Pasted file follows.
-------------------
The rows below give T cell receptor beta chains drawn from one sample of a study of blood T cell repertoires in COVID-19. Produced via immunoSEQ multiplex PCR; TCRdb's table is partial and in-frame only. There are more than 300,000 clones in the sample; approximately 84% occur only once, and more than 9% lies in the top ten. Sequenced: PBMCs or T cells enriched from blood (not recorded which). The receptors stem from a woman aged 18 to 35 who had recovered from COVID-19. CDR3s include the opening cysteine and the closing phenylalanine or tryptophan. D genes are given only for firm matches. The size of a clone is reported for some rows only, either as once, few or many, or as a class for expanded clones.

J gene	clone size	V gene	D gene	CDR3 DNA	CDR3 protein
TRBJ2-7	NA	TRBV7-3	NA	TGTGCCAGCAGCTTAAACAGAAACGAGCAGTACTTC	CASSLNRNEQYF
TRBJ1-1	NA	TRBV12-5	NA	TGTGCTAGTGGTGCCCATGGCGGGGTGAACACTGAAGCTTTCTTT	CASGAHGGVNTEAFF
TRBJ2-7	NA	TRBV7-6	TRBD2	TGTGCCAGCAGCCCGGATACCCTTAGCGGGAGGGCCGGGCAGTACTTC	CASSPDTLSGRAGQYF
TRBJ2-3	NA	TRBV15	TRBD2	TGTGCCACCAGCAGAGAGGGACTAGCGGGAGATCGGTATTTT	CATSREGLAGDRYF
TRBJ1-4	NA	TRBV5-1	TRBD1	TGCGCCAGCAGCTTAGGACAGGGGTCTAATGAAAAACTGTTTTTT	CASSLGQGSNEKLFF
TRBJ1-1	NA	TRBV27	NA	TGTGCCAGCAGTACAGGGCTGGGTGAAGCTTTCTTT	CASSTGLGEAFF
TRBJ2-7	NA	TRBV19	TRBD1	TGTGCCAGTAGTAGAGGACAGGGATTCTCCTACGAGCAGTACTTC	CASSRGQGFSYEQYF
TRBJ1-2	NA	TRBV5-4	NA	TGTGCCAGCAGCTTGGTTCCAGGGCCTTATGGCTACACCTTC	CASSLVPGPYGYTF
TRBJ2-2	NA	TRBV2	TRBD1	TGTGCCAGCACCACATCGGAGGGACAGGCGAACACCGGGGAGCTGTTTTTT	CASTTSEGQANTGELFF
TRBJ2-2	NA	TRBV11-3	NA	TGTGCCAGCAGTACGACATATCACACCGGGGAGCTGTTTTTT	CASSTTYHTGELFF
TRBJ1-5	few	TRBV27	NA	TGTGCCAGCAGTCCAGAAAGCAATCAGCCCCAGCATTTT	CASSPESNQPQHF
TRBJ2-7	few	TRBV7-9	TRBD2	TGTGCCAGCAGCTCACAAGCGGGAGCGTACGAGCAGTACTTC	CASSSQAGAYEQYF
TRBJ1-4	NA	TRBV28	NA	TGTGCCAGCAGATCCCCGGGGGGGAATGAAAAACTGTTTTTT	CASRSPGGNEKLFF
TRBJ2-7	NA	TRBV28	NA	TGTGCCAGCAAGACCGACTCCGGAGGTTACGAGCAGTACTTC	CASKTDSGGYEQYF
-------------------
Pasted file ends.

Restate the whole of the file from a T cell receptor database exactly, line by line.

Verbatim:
The rows below give T cell receptor beta chains drawn from one sample of a study of blood T cell repertoires in COVID-19. Produced via immunoSEQ multiplex PCR; TCRdb's table is partial and in-frame only. There are more than 300,000 clones in the sample; approximately 84% occur only once, and more than 9% lies in the top ten. Sequenced: PBMCs or T cells enriched from blood (not recorded which). The receptors stem from a woman aged 18 to 35 who had recovered from COVID-19. CDR3s include the opening cysteine and the closing phenylalanine or tryptophan. D genes are given only for firm matches. The size of a clone is reported for some rows only, either as once, few or many, or as a class for expanded clones.

J gene	clone size	V gene	D gene	CDR3 DNA	CDR3 protein
TRBJ2-7	NA	TRBV7-3	NA	TGTGCCAGCAGCTTAAACAGAAACGAGCAGTACTTC	CASSLNRNEQYF
TRBJ1-1	NA	TRBV12-5	NA	TGTGCTAGTGGTGCCCATGGCGGGGTGAACACTGAAGCTTTCTTT	CASGAHGGVNTEAFF
TRBJ2-7	NA	TRBV7-6	TRBD2	TGTGCCAGCAGCCCGGATACCCTTAGCGGGAGGGCCGGGCAGTACTTC	CASSPDTLSGRAGQYF
TRBJ2-3	NA	TRBV15	TRBD2	TGTGCCACCAGCAGAGAGGGACTAGCGGGAGATCGGTATTTT	CATSREGLAGDRYF
TRBJ1-4	NA	TRBV5-1	TRBD1	TGCGCCAGCAGCTTAGGACAGGGGTCTAATGAAAAACTGTTTTTT	CASSLGQGSNEKLFF
TRBJ1-1	NA	TRBV27	NA	TGTGCCAGCAGTACAGGGCTGGGTGAAGCTTTCTTT	CASSTGLGEAFF
TRBJ2-7	NA	TRBV19	TRBD1	TGTGCCAGTAGTAGAGGACAGGGATTCTCCTACGAGCAGTACTTC	CASSRGQGFSYEQYF
TRBJ1-2	NA	TRBV5-4	NA	TGTGCCAGCAGCTTGGTTCCAGGGCCTTATGGCTACACCTTC	CASSLVPGPYGYTF
TRBJ2-2	NA	TRBV2	TRBD1	TGTGCCAGCACCACATCGGAGGGACAGGCGAACACCGGGGAGCTGTTTTTT	CASTTSEGQANTGELFF
TRBJ2-2	NA	TRBV11-3	NA	TGTGCCAGCAGTACGACATATCACACCGGGGAGCTGTTTTTT	CASSTTYHTGELFF
TRBJ1-5	few	TRBV27	NA	TGTGCCAGCAGTCCAGAAAGCAATCAGCCCCAGCATTTT	CASSPESNQPQHF
TRBJ2-7	few	TRBV7-9	TRBD2	TGTGCCAGCAGCTCACAAGCGGGAGCGTACGAGCAGTACTTC	CASSSQAGAYEQYF
TRBJ1-4	NA	TRBV28	NA	TGTGCCAGCAGATCCCCGGGGGGGAATGAAAAACTGTTTTTT	CASRSPGGNEKLFF
TRBJ2-7	NA	TRBV28	NA	TGTGCCAGCAAGACCGACTCCGGAGGTTACGAGCAGTACTTC	CASKTDSGGYEQYF